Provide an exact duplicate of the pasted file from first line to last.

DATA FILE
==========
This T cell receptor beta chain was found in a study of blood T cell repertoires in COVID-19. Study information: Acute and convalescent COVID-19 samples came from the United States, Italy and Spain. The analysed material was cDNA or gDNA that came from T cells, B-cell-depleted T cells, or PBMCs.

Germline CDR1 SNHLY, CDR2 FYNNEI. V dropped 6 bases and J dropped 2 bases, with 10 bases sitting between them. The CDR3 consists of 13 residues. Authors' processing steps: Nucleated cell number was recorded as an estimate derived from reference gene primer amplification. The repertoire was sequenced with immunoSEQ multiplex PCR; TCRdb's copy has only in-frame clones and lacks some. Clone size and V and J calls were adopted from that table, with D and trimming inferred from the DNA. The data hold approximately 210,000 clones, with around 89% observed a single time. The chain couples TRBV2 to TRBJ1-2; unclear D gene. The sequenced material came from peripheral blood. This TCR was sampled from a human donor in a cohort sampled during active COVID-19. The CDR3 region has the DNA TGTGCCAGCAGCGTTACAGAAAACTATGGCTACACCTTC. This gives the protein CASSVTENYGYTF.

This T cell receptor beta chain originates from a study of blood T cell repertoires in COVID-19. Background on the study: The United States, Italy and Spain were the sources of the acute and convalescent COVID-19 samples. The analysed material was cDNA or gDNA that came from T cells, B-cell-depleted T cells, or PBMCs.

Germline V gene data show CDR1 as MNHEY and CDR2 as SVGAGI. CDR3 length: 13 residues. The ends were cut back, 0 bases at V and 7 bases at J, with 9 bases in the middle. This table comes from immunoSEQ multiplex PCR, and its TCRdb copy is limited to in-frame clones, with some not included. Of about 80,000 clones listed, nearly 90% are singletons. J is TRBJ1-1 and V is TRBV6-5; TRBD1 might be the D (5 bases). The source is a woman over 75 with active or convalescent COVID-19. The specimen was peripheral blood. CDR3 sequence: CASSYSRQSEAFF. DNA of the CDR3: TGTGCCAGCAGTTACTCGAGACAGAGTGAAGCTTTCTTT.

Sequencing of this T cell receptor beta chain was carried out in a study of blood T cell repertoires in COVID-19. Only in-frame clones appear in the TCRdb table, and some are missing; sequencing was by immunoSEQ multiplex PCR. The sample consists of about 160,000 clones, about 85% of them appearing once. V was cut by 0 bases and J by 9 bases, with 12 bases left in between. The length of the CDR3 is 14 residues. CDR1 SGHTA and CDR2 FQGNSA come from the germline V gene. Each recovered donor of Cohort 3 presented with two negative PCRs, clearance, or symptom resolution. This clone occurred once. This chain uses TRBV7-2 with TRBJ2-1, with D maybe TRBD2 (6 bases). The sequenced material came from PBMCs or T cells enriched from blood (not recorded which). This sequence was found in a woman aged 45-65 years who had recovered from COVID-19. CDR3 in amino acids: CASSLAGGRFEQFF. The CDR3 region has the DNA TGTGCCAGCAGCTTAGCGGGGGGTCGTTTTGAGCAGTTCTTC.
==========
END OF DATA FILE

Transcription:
This T cell receptor beta chain was found in a study of blood T cell repertoires in COVID-19. Study information: Acute and convalescent COVID-19 samples came from the United States, Italy and Spain. The analysed material was cDNA or gDNA that came from T cells, B-cell-depleted T cells, or PBMCs.

Germline CDR1 SNHLY, CDR2 FYNNEI. V dropped 6 bases and J dropped 2 bases, with 10 bases sitting between them. The CDR3 consists of 13 residues. Authors' processing steps: Nucleated cell number was recorded as an estimate derived from reference gene primer amplification. The repertoire was sequenced with immunoSEQ multiplex PCR; TCRdb's copy has only in-frame clones and lacks some. Clone size and V and J calls were adopted from that table, with D and trimming inferred from the DNA. The data hold approximately 210,000 clones, with around 89% observed a single time. The chain couples TRBV2 to TRBJ1-2; unclear D gene. The sequenced material came from peripheral blood. This TCR was sampled from a human donor in a cohort sampled during active COVID-19. The CDR3 region has the DNA TGTGCCAGCAGCGTTACAGAAAACTATGGCTACACCTTC. This gives the protein CASSVTENYGYTF.

This T cell receptor beta chain originates from a study of blood T cell repertoires in COVID-19. Background on the study: The United States, Italy and Spain were the sources of the acute and convalescent COVID-19 samples. The analysed material was cDNA or gDNA that came from T cells, B-cell-depleted T cells, or PBMCs.

Germline V gene data show CDR1 as MNHEY and CDR2 as SVGAGI. CDR3 length: 13 residues. The ends were cut back, 0 bases at V and 7 bases at J, with 9 bases in the middle. This table comes from immunoSEQ multiplex PCR, and its TCRdb copy is limited to in-frame clones, with some not included. Of about 80,000 clones listed, nearly 90% are singletons. J is TRBJ1-1 and V is TRBV6-5; TRBD1 might be the D (5 bases). The source is a woman over 75 with active or convalescent COVID-19. The specimen was peripheral blood. CDR3 sequence: CASSYSRQSEAFF. DNA of the CDR3: TGTGCCAGCAGTTACTCGAGACAGAGTGAAGCTTTCTTT.

Sequencing of this T cell receptor beta chain was carried out in a study of blood T cell repertoires in COVID-19. Only in-frame clones appear in the TCRdb table, and some are missing; sequencing was by immunoSEQ multiplex PCR. The sample consists of about 160,000 clones, about 85% of them appearing once. V was cut by 0 bases and J by 9 bases, with 12 bases left in between. The length of the CDR3 is 14 residues. CDR1 SGHTA and CDR2 FQGNSA come from the germline V gene. Each recovered donor of Cohort 3 presented with two negative PCRs, clearance, or symptom resolution. This clone occurred once. This chain uses TRBV7-2 with TRBJ2-1, with D maybe TRBD2 (6 bases). The sequenced material came from PBMCs or T cells enriched from blood (not recorded which). This sequence was found in a woman aged 45-65 years who had recovered from COVID-19. CDR3 in amino acids: CASSLAGGRFEQFF. The CDR3 region has the DNA TGTGCCAGCAGCTTAGCGGGGGGTCGTTTTGAGCAGTTCTTC.